Joie de Vivre
Even with an execrable French accent, Satin Rouge sounds better than Red Silk. Whichever, Raja Amari’s first feature-length film, in Arabic with subtitles, is a gem. Afterwards, many in the press audience inquired about Nawfel El Manaa’s original music score – more pulsing finger-drum driven (derbouka) than I remember from much Arab-world travel – and in the elevator two thirty-something-ish ladies were delighted to discover a fellow traveler who offered them classes in belly dancing.
Low-keyed and honest, and despite a bit of choppy editing, the film is a celebration of unintellectualized joy and the discovery of life. Possibly a woman will feel greater kinship, for, although Arab clubs are overwhelmingly male-filled, this is a woman’s world and its menfolk mostly taciturn foils. In a simple way, writer-director Amari and Irene Papas-beautiful Hiam Abbass tell a story of personal liberation and female bonding that is movingly more effective than our homegrown, hyped, feel-good glitz about "sisterhood."
As Lilia, the latter, Haïfa-born actress’ shy, rather quiet looks, and even her changing clothing, convey so effectively what PC jargon, X-rated scenes and heavy-handed preaching could not. Not to give away the disarming story – a lonely seamstress widow, with a modern teen-age daughter, gradually shedding her mourning isolation and inhibitions through clandestine cabaret dancing – one can still praise the ambiguity implied in Lilia’s closing wedding dance and sly smile. The wordless consternation when teacher-drummer/boyfriend-lover-groom Chokri (Maher Kamoun) is introduced to Lilia is so effective that few filmmakers could conceive of, much less carry it out.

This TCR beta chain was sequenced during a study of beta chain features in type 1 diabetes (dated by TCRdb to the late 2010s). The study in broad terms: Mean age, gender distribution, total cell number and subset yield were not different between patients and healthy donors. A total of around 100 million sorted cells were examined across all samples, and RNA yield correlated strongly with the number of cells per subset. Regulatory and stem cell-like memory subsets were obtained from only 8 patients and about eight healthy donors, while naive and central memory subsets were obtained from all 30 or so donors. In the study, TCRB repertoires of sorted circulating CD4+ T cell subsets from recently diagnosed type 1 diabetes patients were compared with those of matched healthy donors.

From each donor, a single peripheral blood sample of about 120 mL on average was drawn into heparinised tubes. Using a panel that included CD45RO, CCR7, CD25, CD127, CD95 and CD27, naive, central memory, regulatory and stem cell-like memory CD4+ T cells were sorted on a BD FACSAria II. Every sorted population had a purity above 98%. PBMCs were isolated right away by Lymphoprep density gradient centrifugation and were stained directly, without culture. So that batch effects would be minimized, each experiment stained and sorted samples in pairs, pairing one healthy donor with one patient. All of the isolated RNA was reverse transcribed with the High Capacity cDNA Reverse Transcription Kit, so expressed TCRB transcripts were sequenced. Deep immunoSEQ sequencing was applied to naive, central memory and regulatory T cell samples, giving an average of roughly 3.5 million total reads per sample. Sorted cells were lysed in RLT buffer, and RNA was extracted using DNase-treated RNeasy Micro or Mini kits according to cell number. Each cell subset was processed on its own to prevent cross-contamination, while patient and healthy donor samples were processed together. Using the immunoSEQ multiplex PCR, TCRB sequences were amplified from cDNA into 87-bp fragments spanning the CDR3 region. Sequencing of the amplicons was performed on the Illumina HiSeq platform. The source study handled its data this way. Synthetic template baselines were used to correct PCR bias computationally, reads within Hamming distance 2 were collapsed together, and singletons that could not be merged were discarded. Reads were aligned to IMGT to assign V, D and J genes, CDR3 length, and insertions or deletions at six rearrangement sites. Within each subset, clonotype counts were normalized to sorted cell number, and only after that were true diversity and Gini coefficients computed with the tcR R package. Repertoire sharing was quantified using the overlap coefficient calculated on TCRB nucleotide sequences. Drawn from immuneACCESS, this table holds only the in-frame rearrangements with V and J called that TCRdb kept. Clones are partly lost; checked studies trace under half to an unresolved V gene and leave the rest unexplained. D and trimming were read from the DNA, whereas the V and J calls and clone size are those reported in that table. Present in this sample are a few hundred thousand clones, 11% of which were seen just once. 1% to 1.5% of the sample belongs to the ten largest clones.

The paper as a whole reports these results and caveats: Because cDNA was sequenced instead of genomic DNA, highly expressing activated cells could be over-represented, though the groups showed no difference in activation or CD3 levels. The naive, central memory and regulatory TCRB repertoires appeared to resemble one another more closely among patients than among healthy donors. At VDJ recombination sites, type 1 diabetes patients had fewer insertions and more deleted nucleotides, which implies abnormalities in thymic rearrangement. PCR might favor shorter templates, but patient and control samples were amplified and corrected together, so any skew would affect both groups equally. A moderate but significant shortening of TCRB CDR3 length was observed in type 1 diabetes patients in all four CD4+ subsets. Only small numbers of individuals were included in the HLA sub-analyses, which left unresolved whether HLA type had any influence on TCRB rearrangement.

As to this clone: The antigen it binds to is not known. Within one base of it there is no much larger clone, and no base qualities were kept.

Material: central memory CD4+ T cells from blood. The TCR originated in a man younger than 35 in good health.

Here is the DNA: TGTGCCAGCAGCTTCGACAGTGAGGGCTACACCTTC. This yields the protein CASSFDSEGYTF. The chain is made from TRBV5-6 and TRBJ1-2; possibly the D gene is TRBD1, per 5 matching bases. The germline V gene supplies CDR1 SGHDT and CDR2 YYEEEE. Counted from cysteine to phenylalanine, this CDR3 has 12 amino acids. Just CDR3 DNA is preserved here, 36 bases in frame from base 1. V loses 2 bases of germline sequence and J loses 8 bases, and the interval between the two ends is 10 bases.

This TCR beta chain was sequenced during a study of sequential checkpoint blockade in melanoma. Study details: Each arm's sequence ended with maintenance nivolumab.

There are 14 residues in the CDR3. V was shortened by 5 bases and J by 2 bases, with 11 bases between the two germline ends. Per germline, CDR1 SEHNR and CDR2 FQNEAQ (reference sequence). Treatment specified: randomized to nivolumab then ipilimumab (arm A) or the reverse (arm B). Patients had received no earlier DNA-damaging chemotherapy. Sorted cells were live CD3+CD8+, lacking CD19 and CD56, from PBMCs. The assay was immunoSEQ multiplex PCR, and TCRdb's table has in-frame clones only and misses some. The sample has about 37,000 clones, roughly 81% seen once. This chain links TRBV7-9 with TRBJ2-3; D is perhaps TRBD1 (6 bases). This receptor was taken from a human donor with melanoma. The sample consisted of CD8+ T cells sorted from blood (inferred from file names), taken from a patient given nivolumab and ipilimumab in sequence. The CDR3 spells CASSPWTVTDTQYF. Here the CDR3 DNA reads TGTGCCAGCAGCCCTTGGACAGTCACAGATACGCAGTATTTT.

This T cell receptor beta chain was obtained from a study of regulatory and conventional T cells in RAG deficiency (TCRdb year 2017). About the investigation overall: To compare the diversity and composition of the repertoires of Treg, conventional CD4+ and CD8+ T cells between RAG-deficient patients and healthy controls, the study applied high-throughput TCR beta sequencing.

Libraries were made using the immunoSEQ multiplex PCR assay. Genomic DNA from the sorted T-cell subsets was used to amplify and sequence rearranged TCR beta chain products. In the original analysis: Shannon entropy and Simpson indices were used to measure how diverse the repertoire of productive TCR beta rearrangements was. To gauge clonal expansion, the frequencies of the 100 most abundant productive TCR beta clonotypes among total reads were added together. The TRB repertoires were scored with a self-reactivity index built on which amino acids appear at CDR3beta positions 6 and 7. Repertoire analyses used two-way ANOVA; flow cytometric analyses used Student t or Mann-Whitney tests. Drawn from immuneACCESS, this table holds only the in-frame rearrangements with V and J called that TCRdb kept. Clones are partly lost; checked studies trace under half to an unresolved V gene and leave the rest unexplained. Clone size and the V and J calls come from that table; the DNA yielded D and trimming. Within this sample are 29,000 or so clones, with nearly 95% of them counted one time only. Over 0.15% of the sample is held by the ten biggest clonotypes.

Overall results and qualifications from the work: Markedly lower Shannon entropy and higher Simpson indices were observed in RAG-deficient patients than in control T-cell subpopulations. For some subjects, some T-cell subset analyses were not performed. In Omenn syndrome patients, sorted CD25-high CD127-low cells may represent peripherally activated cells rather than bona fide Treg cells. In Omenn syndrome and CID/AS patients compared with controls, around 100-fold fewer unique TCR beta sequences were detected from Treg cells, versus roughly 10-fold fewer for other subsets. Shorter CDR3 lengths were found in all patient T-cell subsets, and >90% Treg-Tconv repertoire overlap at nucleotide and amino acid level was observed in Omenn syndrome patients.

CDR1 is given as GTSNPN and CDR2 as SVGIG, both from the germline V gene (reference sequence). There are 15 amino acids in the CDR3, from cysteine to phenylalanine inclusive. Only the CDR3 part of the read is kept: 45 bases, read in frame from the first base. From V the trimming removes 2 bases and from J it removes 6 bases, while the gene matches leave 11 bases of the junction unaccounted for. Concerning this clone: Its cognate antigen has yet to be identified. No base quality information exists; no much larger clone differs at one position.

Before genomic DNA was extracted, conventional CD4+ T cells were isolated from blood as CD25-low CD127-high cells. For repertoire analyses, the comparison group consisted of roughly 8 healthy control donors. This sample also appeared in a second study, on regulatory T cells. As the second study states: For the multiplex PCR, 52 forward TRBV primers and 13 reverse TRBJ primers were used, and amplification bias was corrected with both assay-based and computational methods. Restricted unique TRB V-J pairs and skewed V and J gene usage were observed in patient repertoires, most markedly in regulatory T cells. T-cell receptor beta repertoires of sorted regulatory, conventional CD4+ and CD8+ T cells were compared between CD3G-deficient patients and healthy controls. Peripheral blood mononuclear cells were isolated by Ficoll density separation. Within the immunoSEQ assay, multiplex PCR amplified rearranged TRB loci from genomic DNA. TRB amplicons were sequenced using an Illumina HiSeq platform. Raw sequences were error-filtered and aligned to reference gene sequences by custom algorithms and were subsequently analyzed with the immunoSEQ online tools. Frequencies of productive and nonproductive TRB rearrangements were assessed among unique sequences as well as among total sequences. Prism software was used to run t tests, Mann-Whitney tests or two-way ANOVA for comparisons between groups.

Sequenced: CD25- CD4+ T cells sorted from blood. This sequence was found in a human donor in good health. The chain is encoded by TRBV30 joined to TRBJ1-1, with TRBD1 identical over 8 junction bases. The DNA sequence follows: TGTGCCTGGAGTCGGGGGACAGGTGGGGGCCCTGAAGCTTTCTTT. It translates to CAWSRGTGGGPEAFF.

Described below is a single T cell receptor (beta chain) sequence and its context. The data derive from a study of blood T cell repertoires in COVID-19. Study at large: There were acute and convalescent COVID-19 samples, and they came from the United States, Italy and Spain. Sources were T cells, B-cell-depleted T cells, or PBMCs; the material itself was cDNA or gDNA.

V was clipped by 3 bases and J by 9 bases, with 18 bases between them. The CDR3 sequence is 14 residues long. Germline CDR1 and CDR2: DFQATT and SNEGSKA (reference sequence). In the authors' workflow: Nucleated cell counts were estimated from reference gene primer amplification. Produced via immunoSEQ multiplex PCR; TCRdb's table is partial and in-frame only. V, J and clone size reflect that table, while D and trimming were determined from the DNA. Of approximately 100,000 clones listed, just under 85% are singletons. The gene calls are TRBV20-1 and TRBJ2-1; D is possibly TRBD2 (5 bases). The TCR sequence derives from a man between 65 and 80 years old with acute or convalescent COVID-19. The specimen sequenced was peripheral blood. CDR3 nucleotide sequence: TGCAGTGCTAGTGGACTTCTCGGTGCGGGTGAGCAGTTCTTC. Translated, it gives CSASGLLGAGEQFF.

Among the numerous virtues here is the obviously conscious decision not to milk the "exotic," that is, not to focus on Tunis, the far-away and superficially "different." The moralistic neighbor, the straight-laced country uncle, the talkative aging cabaret star and friend Folla (a terrific Monia Hichri) -- are these not universals who merely happen to be Tunisians?
Refreshing and appropriate, as well, is the refusal to Westernize accoutrements. In two love scenes, for example, ironically but logically linked on several levels, there are no voyeuristic, Puritan lingering pans of bodies in heat, there is almost no flesh; a face and brief hoarse breathing tell an honest "all" of quick fulfillment and release. Cabarets are sweaty and smoky, raucous cultural gathering places, packed with friends and hardly the vinyl, smarmy pleasure palaces and runways we imagine and build. The girls’ tasseled costumes are not spaghetti tangas that leave nothing to dream, but, rather, gilded and girdled ‘fifties-style bikini-corsets. Patrons are not hip pretty boys, and the brightly lipsticked, spangled belly dancers, fleshly, ample – more Rubens than Britney. Not a washboard ab to be found, no sculptured buns in the house – just people, real people, laughing and enjoying.
Through such subtle touches as ubiquitous mirrors, the positioning of framed photographs, the letting-down or curling of hair, the sensual luxury of an unaccustomed taxicab ride, new high heels or cheap plastic sandals or bare feet, and silly TV soapers, Amari and her cast and crew offer up a recognizable world that is humorous and sad, liberating and cloistered, of one place and yet everywhere.
Indeed, Satin Rouge speaks to men as well as to women, for it affirms what human life is about, or should be. We are life, it says, and what more can we ask for? Wherever our here-and-now may be, the joys of being alive are what we have and what we are.
(Released by Zeitgeist Films; not rated by MPAA.)